As I’m taking notes from work today, I can’t help but sneak a picture of where I’m writing:
I am so in love with this town (& with Italy in general)! Though I studied abroad in Rome and have been back since, I still find myself struggling with the language; when you don’t use it for a while, you definitely start to forget! Thank God for iPhone apps and Google translate :-O
Working with my loves, I’m realizing, requires me to learn and practice two languages: that of Northern Italy and of Alzheimer’s disease. The latter is more complex and multifaceted than even the most ridiculous Italian verb conjugations.
In one of many insightful essays, Dr. Taylor writes:
“If I call you “Mom” or “Dad,” I am probably not confusing you with my mom or dad; I know they are dead. I may be thinking about the feelings and behaviors I associate with mom and dad. I miss those feelings; I need them. It’s just that I so closely associate those feelings with my mom and dad that the words I use become interchangeable when I talk about them. I don’t take the time or I can’t or won’t make the distinction between the people and the feelings.”
Similarly, Dr. Robbins goes on to stress that:
“Almost always, though, what’s said in the moment does NOT reflect how the person with dementia has always thought.”
Not only are we listening to (and, in my case, translating) what’s being said, we must also attempt to decipher its true meaning. Much like learning Italian, this requires patience and practice coupled with both empathy and understanding.
My phone can help me hold a conversation, but not to interpret unspoken messages. Aside from the always-entertaining hand gestures, most of what I’ve had to learn in Italian is verbal/written. The language of Alzheimer’s, however, is often primarily unspoken.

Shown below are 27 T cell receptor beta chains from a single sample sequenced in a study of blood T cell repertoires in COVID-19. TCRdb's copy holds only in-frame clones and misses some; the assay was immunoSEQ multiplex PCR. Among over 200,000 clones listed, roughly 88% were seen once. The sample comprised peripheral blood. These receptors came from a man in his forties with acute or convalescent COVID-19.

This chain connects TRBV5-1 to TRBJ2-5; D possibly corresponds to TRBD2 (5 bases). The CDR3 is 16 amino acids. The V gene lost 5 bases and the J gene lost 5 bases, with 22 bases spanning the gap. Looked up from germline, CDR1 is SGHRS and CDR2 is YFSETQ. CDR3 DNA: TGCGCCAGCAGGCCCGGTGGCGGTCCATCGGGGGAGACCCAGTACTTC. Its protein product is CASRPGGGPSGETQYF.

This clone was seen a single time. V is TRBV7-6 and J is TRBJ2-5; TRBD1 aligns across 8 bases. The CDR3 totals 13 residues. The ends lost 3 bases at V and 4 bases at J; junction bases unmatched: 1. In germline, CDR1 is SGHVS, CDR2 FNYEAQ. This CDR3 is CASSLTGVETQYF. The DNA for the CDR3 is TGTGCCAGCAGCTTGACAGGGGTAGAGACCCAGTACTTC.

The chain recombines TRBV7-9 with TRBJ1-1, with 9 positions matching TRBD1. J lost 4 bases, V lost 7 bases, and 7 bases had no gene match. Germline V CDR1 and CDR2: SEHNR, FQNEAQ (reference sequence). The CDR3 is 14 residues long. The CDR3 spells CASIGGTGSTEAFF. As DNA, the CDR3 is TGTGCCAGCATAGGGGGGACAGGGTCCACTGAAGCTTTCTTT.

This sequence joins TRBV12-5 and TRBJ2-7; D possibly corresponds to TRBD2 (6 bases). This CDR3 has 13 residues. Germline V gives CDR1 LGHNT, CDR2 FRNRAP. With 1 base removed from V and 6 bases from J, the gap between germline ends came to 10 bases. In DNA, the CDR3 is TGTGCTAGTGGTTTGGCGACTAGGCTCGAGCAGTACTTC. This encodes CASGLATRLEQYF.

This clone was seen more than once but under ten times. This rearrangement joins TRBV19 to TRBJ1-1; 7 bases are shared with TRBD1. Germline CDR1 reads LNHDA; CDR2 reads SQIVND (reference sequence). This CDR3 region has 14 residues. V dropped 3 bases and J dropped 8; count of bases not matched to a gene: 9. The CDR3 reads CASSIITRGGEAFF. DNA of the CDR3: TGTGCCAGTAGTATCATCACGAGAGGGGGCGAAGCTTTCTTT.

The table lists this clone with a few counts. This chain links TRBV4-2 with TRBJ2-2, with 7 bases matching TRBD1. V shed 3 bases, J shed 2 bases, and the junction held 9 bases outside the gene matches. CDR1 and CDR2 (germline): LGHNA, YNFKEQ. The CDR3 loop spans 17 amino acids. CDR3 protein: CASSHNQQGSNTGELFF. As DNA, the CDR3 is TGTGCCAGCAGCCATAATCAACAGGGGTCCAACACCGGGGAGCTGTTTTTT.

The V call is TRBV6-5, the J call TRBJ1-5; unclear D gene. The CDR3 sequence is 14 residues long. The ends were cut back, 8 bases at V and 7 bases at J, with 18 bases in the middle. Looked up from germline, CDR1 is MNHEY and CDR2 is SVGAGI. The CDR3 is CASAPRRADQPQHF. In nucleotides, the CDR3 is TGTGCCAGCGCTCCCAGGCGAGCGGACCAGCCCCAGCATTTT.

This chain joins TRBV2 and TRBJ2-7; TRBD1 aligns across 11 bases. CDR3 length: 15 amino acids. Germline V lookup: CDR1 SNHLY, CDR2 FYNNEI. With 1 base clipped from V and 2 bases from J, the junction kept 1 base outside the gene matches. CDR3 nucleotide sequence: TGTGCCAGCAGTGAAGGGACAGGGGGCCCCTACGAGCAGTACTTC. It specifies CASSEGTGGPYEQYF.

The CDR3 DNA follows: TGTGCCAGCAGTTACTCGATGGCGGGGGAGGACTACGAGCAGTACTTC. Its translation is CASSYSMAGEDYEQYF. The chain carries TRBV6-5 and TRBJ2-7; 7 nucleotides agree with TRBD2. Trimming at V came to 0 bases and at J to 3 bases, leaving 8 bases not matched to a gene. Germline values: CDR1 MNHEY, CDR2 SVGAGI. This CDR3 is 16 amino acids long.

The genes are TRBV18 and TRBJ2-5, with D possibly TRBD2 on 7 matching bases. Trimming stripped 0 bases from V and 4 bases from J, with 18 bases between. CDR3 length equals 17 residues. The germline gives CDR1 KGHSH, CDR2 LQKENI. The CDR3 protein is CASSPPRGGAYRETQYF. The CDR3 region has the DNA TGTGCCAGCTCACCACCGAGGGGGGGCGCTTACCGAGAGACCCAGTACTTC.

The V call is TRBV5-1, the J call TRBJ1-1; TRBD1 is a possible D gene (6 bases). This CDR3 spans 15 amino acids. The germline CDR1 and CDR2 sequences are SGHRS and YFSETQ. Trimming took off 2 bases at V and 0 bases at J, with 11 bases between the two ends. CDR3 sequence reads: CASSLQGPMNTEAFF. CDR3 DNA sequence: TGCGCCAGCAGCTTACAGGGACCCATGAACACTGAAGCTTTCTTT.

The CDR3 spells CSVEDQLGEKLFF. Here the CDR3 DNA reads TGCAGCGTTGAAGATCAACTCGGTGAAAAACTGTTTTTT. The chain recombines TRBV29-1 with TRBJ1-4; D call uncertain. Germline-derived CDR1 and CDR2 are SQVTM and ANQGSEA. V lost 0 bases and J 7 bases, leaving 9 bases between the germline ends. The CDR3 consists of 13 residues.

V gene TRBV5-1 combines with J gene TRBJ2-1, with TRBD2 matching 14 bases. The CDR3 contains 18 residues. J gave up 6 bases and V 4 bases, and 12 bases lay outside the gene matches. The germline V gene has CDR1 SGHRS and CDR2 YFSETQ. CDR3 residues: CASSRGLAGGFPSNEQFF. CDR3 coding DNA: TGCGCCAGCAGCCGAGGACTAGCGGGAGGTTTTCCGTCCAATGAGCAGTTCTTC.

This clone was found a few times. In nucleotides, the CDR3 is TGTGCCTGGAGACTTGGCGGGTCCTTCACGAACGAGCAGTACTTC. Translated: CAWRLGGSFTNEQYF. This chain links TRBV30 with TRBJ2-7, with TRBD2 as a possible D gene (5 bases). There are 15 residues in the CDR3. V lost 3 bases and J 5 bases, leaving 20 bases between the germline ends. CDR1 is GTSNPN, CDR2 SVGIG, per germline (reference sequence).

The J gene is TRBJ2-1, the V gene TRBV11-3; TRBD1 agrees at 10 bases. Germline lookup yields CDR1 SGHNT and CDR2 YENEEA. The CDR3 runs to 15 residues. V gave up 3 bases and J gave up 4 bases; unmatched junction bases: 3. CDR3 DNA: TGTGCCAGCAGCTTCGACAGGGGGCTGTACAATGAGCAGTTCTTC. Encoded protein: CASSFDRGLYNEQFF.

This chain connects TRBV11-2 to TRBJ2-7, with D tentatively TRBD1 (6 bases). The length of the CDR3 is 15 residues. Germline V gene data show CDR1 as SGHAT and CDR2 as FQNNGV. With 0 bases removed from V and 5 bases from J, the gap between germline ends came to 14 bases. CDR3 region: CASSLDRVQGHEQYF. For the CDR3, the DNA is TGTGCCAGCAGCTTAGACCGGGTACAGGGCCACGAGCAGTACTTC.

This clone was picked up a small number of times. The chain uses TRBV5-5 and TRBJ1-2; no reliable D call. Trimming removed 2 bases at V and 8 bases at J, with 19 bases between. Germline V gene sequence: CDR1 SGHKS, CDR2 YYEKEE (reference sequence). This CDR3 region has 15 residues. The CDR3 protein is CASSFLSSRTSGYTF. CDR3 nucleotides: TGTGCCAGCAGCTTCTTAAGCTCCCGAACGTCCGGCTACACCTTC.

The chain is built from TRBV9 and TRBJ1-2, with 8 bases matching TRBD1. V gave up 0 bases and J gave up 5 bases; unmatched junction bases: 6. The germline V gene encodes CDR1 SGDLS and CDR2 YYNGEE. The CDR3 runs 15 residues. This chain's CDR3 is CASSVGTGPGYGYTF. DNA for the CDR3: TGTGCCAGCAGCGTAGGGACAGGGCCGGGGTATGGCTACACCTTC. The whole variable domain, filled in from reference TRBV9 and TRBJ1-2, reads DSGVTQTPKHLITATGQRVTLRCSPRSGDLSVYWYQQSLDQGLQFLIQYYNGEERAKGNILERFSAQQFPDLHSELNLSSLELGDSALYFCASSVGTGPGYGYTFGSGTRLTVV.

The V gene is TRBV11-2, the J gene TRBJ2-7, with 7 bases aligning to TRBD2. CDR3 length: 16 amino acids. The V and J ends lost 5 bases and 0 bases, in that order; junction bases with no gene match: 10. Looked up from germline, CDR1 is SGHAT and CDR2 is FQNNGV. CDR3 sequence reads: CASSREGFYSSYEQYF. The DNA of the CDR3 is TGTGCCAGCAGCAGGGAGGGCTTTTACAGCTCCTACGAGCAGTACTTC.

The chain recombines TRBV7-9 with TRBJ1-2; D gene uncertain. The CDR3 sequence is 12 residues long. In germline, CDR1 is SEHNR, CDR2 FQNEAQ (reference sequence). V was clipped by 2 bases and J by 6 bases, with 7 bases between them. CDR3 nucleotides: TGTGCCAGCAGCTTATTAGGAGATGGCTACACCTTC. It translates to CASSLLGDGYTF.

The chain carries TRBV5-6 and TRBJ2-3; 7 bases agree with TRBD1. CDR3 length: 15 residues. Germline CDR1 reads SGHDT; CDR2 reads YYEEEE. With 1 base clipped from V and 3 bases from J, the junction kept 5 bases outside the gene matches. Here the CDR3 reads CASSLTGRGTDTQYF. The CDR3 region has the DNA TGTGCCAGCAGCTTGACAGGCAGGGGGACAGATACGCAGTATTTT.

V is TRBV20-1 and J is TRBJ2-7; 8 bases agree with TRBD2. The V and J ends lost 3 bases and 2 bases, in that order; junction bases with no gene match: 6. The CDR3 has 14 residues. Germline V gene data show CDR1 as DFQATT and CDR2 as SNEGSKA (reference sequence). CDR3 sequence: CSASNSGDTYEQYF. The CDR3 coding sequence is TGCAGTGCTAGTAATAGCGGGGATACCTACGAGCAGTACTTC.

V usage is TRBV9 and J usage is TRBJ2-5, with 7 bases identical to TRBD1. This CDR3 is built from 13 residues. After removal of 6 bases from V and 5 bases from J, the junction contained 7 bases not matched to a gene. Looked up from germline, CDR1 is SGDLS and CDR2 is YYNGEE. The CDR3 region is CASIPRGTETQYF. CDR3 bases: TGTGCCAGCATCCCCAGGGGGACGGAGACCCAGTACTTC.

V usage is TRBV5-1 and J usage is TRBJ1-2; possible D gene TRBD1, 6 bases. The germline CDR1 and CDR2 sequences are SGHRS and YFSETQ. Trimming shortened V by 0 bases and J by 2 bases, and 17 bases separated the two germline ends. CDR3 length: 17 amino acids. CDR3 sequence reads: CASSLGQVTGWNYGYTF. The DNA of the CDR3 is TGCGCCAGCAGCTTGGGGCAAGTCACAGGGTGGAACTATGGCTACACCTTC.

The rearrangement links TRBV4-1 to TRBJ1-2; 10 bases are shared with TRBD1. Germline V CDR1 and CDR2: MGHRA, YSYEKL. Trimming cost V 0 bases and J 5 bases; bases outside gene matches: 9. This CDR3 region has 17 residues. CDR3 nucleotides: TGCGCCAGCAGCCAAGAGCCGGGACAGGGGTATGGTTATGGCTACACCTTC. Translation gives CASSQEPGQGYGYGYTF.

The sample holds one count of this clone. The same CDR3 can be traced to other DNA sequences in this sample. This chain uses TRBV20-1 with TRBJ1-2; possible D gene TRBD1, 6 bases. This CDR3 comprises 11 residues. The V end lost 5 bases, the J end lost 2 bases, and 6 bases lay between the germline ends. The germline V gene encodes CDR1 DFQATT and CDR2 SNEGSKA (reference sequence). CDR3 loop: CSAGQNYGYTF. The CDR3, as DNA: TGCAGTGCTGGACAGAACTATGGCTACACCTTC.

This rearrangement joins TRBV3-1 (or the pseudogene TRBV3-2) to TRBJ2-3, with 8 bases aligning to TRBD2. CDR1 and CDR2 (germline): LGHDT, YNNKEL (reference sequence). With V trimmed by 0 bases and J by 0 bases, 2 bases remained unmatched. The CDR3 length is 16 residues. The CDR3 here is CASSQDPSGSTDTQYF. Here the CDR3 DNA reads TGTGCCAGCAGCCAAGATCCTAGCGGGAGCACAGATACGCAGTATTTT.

According to Bob DeMarco, when spending time with his mom it’s important for him to “speak the local language.”
“Eventually I realized I was drowning my mother with too many words. Sometimes, all I needed to do was smile. Or put my arm around her shoulder and my head on her head. Instead of a long explanation about what we were going to do (like go to the bathroom before lunch), I’d stick out my hand and say, ‘Let’s go.’ And she’d come along willingly, even before asking, ‘Where are we going?’ To which I’d just smile and say, ‘To have fun.’”
In my experience, it’s the nonverbal that has been most powerful. It’s the smiling, hugging, kissing (often on the mouth 😐 why do Italian nonnas and nonnos LOVE to kiss on the mouth?!?!), and just being together that have sparked incredible responses and opened seemingly glued-shut doors. It’s the respect, patience, and empathy.. the looking up instead of talking down.. the face-to-face instead of over-the-shoulder.. these are what I’ve seen to brighten days and open flood gates.